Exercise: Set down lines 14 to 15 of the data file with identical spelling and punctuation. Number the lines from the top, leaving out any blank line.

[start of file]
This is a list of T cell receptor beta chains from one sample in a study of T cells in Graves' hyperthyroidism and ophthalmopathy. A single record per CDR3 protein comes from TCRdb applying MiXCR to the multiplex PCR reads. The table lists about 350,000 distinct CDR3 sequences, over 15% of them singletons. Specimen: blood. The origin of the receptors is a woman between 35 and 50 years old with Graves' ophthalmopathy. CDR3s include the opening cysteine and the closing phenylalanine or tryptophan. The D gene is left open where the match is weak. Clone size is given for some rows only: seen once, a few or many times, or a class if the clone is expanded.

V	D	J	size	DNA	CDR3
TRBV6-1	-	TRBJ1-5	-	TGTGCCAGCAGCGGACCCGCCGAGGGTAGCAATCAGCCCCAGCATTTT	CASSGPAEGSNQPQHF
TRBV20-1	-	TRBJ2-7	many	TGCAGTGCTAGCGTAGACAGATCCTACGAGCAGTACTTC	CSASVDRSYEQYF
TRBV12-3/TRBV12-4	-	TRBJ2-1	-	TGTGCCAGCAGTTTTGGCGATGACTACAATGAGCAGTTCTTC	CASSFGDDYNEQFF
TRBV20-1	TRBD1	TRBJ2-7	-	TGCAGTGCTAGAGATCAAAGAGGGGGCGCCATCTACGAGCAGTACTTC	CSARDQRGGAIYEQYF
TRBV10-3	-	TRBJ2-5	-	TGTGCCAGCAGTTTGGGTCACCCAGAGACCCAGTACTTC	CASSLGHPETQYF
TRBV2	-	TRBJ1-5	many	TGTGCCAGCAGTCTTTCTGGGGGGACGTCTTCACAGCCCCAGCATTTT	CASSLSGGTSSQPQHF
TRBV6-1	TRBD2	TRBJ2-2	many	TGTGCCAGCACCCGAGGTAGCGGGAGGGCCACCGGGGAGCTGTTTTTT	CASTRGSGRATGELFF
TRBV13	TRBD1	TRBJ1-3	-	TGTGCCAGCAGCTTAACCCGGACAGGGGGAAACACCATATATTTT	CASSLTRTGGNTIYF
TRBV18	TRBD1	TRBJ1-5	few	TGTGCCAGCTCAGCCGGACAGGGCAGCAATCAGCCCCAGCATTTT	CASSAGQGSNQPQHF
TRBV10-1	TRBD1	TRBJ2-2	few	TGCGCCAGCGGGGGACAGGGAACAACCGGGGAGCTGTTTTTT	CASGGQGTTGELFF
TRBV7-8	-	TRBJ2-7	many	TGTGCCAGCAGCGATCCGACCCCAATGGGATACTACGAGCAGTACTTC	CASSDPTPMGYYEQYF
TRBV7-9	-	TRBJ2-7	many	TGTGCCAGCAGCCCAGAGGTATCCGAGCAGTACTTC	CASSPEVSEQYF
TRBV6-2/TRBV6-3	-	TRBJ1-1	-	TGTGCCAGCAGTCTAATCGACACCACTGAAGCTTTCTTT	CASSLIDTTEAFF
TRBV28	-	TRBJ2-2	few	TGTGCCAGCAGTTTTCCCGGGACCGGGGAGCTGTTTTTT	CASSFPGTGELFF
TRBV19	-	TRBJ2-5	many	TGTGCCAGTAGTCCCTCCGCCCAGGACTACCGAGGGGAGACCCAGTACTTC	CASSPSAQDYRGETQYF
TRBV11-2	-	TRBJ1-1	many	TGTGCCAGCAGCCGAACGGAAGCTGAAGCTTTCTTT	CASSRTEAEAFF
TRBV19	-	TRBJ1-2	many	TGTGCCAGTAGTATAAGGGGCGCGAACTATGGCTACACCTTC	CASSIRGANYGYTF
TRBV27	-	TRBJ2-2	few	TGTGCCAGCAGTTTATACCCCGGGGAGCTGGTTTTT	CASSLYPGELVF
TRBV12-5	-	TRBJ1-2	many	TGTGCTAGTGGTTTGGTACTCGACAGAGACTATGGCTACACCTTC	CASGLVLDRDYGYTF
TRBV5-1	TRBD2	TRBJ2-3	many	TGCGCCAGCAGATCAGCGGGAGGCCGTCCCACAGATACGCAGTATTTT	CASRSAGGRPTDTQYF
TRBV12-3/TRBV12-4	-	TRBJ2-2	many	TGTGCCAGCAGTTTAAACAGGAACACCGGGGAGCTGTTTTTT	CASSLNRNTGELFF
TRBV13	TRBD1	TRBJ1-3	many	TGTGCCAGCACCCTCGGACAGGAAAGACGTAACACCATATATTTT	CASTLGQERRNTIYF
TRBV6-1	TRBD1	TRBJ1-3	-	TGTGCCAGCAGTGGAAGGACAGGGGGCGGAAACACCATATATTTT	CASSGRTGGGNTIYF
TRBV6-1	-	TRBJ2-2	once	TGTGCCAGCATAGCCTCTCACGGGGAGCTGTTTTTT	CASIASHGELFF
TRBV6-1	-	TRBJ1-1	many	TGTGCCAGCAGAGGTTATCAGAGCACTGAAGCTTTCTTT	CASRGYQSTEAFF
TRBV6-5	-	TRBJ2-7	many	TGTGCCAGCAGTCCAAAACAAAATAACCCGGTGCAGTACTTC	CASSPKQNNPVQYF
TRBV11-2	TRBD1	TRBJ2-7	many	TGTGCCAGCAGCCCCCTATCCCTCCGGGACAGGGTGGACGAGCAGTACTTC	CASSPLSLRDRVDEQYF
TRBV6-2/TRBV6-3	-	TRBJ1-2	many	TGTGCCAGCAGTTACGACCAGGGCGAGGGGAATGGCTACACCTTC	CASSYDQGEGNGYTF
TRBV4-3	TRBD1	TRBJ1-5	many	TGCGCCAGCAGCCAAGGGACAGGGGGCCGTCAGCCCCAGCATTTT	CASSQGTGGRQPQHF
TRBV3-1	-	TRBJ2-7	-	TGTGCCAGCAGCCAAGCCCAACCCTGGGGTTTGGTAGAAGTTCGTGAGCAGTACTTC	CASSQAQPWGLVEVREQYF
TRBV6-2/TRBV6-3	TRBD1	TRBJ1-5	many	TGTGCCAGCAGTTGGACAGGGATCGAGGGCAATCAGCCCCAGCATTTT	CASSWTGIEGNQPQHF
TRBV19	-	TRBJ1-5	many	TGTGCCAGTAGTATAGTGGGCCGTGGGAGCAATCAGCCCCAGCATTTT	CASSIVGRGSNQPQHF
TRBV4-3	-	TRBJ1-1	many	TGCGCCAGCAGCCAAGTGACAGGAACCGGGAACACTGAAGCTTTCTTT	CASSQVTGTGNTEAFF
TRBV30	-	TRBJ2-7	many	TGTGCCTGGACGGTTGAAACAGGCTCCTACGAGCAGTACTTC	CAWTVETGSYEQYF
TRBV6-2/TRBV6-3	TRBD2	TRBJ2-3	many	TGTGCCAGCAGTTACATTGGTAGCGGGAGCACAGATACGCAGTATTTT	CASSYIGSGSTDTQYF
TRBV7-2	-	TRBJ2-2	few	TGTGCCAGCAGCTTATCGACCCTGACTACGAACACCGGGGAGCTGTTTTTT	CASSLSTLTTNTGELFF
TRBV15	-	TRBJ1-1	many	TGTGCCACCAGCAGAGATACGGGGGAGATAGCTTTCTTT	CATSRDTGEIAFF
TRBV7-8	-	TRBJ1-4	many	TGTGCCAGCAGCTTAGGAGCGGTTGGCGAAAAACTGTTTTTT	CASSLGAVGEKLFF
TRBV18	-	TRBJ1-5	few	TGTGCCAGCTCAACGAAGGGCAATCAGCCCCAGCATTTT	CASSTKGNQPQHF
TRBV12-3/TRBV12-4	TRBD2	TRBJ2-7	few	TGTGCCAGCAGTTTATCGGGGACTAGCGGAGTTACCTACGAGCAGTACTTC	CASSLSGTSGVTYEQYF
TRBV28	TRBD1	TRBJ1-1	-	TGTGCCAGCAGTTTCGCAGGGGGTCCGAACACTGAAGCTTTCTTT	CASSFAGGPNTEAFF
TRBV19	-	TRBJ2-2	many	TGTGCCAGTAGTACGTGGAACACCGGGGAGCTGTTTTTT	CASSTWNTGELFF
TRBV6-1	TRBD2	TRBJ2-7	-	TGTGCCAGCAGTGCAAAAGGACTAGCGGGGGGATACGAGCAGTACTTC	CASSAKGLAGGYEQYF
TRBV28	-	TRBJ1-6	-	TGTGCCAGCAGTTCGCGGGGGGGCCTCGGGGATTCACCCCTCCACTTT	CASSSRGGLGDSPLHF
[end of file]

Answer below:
TRBV7-9	-	TRBJ2-7	many	TGTGCCAGCAGCCCAGAGGTATCCGAGCAGTACTTC	CASSPEVSEQYF
TRBV6-2/TRBV6-3	-	TRBJ1-1	-	TGTGCCAGCAGTCTAATCGACACCACTGAAGCTTTCTTT	CASSLIDTTEAFF